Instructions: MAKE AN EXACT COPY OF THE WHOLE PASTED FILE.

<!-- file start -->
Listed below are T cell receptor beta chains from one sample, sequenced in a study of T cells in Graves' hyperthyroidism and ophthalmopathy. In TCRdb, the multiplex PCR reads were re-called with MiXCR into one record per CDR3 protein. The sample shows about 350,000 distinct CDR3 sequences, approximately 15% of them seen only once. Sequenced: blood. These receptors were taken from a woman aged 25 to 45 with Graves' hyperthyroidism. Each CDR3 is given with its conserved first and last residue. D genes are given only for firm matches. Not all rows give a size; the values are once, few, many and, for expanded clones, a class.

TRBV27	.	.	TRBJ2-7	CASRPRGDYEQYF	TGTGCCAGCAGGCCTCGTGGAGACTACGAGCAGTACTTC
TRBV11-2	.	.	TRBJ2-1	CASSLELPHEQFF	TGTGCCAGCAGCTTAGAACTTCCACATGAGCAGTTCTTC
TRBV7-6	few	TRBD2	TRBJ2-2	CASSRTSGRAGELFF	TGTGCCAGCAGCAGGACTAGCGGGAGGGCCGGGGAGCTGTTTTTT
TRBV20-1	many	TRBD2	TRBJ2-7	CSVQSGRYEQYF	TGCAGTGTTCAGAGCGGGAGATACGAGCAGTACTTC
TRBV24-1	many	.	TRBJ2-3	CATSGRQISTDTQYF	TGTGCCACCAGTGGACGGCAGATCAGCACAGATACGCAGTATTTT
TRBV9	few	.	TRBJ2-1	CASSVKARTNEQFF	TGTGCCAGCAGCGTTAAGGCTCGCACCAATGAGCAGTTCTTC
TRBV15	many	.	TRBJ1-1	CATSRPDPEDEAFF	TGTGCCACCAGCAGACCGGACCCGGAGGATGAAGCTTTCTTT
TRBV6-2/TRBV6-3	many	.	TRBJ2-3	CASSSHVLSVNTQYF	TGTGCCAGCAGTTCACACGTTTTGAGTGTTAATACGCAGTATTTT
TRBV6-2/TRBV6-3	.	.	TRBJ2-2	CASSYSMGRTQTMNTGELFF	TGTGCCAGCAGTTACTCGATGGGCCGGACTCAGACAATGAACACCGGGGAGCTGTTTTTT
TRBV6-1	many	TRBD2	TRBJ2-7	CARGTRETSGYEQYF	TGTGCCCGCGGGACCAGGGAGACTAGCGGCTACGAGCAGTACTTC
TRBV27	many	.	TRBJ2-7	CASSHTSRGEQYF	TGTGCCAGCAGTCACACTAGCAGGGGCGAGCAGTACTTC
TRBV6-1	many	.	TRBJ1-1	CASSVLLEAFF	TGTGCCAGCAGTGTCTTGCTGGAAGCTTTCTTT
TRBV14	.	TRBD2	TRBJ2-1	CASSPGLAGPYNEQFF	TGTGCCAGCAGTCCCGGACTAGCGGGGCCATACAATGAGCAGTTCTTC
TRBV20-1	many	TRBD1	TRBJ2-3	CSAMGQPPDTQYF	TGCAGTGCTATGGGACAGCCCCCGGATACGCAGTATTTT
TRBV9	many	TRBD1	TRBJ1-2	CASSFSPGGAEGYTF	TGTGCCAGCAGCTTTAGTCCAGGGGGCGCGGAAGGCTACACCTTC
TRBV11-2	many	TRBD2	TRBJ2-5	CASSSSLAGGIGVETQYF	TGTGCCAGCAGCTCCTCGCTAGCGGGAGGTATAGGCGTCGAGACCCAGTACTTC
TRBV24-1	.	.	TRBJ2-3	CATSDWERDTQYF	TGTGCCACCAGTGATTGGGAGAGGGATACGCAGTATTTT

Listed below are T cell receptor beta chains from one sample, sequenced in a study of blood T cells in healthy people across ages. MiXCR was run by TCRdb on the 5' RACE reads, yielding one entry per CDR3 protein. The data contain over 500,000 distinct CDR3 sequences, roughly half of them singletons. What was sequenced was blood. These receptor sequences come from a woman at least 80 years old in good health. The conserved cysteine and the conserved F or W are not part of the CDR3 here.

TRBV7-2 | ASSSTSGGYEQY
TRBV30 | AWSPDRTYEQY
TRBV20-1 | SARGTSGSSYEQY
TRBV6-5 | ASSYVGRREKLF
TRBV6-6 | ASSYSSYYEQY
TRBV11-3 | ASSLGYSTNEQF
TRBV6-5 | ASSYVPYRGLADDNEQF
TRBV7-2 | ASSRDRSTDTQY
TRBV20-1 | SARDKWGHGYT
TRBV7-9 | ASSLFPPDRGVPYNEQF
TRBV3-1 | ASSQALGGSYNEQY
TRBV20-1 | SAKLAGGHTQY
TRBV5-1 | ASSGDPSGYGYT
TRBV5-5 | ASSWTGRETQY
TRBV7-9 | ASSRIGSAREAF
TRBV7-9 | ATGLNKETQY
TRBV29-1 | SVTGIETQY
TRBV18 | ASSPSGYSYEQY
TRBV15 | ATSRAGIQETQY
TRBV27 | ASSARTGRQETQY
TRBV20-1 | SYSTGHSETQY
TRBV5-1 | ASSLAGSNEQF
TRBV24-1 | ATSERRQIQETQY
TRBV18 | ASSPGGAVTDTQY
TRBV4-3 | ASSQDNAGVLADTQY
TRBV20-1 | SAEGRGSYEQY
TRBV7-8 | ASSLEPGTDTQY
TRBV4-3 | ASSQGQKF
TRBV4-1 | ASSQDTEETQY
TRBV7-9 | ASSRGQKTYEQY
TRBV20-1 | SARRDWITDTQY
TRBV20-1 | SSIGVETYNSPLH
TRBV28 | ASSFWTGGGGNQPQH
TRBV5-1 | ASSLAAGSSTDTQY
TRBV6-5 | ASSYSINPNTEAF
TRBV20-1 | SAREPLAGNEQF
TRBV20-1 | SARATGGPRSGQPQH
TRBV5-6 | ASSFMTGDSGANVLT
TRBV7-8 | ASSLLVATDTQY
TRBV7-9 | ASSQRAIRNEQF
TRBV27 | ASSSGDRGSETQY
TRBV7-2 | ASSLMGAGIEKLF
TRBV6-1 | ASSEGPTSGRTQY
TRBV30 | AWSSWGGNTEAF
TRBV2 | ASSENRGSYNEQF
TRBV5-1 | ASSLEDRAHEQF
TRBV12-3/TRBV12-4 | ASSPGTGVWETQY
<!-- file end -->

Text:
Listed below are T cell receptor beta chains from one sample, sequenced in a study of T cells in Graves' hyperthyroidism and ophthalmopathy. In TCRdb, the multiplex PCR reads were re-called with MiXCR into one record per CDR3 protein. The sample shows about 350,000 distinct CDR3 sequences, approximately 15% of them seen only once. Sequenced: blood. These receptors were taken from a woman aged 25 to 45 with Graves' hyperthyroidism. Each CDR3 is given with its conserved first and last residue. D genes are given only for firm matches. Not all rows give a size; the values are once, few, many and, for expanded clones, a class.

TRBV27	.	.	TRBJ2-7	CASRPRGDYEQYF	TGTGCCAGCAGGCCTCGTGGAGACTACGAGCAGTACTTC
TRBV11-2	.	.	TRBJ2-1	CASSLELPHEQFF	TGTGCCAGCAGCTTAGAACTTCCACATGAGCAGTTCTTC
TRBV7-6	few	TRBD2	TRBJ2-2	CASSRTSGRAGELFF	TGTGCCAGCAGCAGGACTAGCGGGAGGGCCGGGGAGCTGTTTTTT
TRBV20-1	many	TRBD2	TRBJ2-7	CSVQSGRYEQYF	TGCAGTGTTCAGAGCGGGAGATACGAGCAGTACTTC
TRBV24-1	many	.	TRBJ2-3	CATSGRQISTDTQYF	TGTGCCACCAGTGGACGGCAGATCAGCACAGATACGCAGTATTTT
TRBV9	few	.	TRBJ2-1	CASSVKARTNEQFF	TGTGCCAGCAGCGTTAAGGCTCGCACCAATGAGCAGTTCTTC
TRBV15	many	.	TRBJ1-1	CATSRPDPEDEAFF	TGTGCCACCAGCAGACCGGACCCGGAGGATGAAGCTTTCTTT
TRBV6-2/TRBV6-3	many	.	TRBJ2-3	CASSSHVLSVNTQYF	TGTGCCAGCAGTTCACACGTTTTGAGTGTTAATACGCAGTATTTT
TRBV6-2/TRBV6-3	.	.	TRBJ2-2	CASSYSMGRTQTMNTGELFF	TGTGCCAGCAGTTACTCGATGGGCCGGACTCAGACAATGAACACCGGGGAGCTGTTTTTT
TRBV6-1	many	TRBD2	TRBJ2-7	CARGTRETSGYEQYF	TGTGCCCGCGGGACCAGGGAGACTAGCGGCTACGAGCAGTACTTC
TRBV27	many	.	TRBJ2-7	CASSHTSRGEQYF	TGTGCCAGCAGTCACACTAGCAGGGGCGAGCAGTACTTC
TRBV6-1	many	.	TRBJ1-1	CASSVLLEAFF	TGTGCCAGCAGTGTCTTGCTGGAAGCTTTCTTT
TRBV14	.	TRBD2	TRBJ2-1	CASSPGLAGPYNEQFF	TGTGCCAGCAGTCCCGGACTAGCGGGGCCATACAATGAGCAGTTCTTC
TRBV20-1	many	TRBD1	TRBJ2-3	CSAMGQPPDTQYF	TGCAGTGCTATGGGACAGCCCCCGGATACGCAGTATTTT
TRBV9	many	TRBD1	TRBJ1-2	CASSFSPGGAEGYTF	TGTGCCAGCAGCTTTAGTCCAGGGGGCGCGGAAGGCTACACCTTC
TRBV11-2	many	TRBD2	TRBJ2-5	CASSSSLAGGIGVETQYF	TGTGCCAGCAGCTCCTCGCTAGCGGGAGGTATAGGCGTCGAGACCCAGTACTTC
TRBV24-1	.	.	TRBJ2-3	CATSDWERDTQYF	TGTGCCACCAGTGATTGGGAGAGGGATACGCAGTATTTT

Listed below are T cell receptor beta chains from one sample, sequenced in a study of blood T cells in healthy people across ages. MiXCR was run by TCRdb on the 5' RACE reads, yielding one entry per CDR3 protein. The data contain over 500,000 distinct CDR3 sequences, roughly half of them singletons. What was sequenced was blood. These receptor sequences come from a woman at least 80 years old in good health. The conserved cysteine and the conserved F or W are not part of the CDR3 here.

TRBV7-2 | ASSSTSGGYEQY
TRBV30 | AWSPDRTYEQY
TRBV20-1 | SARGTSGSSYEQY
TRBV6-5 | ASSYVGRREKLF
TRBV6-6 | ASSYSSYYEQY
TRBV11-3 | ASSLGYSTNEQF
TRBV6-5 | ASSYVPYRGLADDNEQF
TRBV7-2 | ASSRDRSTDTQY
TRBV20-1 | SARDKWGHGYT
TRBV7-9 | ASSLFPPDRGVPYNEQF
TRBV3-1 | ASSQALGGSYNEQY
TRBV20-1 | SAKLAGGHTQY
TRBV5-1 | ASSGDPSGYGYT
TRBV5-5 | ASSWTGRETQY
TRBV7-9 | ASSRIGSAREAF
TRBV7-9 | ATGLNKETQY
TRBV29-1 | SVTGIETQY
TRBV18 | ASSPSGYSYEQY
TRBV15 | ATSRAGIQETQY
TRBV27 | ASSARTGRQETQY
TRBV20-1 | SYSTGHSETQY
TRBV5-1 | ASSLAGSNEQF
TRBV24-1 | ATSERRQIQETQY
TRBV18 | ASSPGGAVTDTQY
TRBV4-3 | ASSQDNAGVLADTQY
TRBV20-1 | SAEGRGSYEQY
TRBV7-8 | ASSLEPGTDTQY
TRBV4-3 | ASSQGQKF
TRBV4-1 | ASSQDTEETQY
TRBV7-9 | ASSRGQKTYEQY
TRBV20-1 | SARRDWITDTQY
TRBV20-1 | SSIGVETYNSPLH
TRBV28 | ASSFWTGGGGNQPQH
TRBV5-1 | ASSLAAGSSTDTQY
TRBV6-5 | ASSYSINPNTEAF
TRBV20-1 | SAREPLAGNEQF
TRBV20-1 | SARATGGPRSGQPQH
TRBV5-6 | ASSFMTGDSGANVLT
TRBV7-8 | ASSLLVATDTQY
TRBV7-9 | ASSQRAIRNEQF
TRBV27 | ASSSGDRGSETQY
TRBV7-2 | ASSLMGAGIEKLF
TRBV6-1 | ASSEGPTSGRTQY
TRBV30 | AWSSWGGNTEAF
TRBV2 | ASSENRGSYNEQF
TRBV5-1 | ASSLEDRAHEQF
TRBV12-3/TRBV12-4 | ASSPGTGVWETQY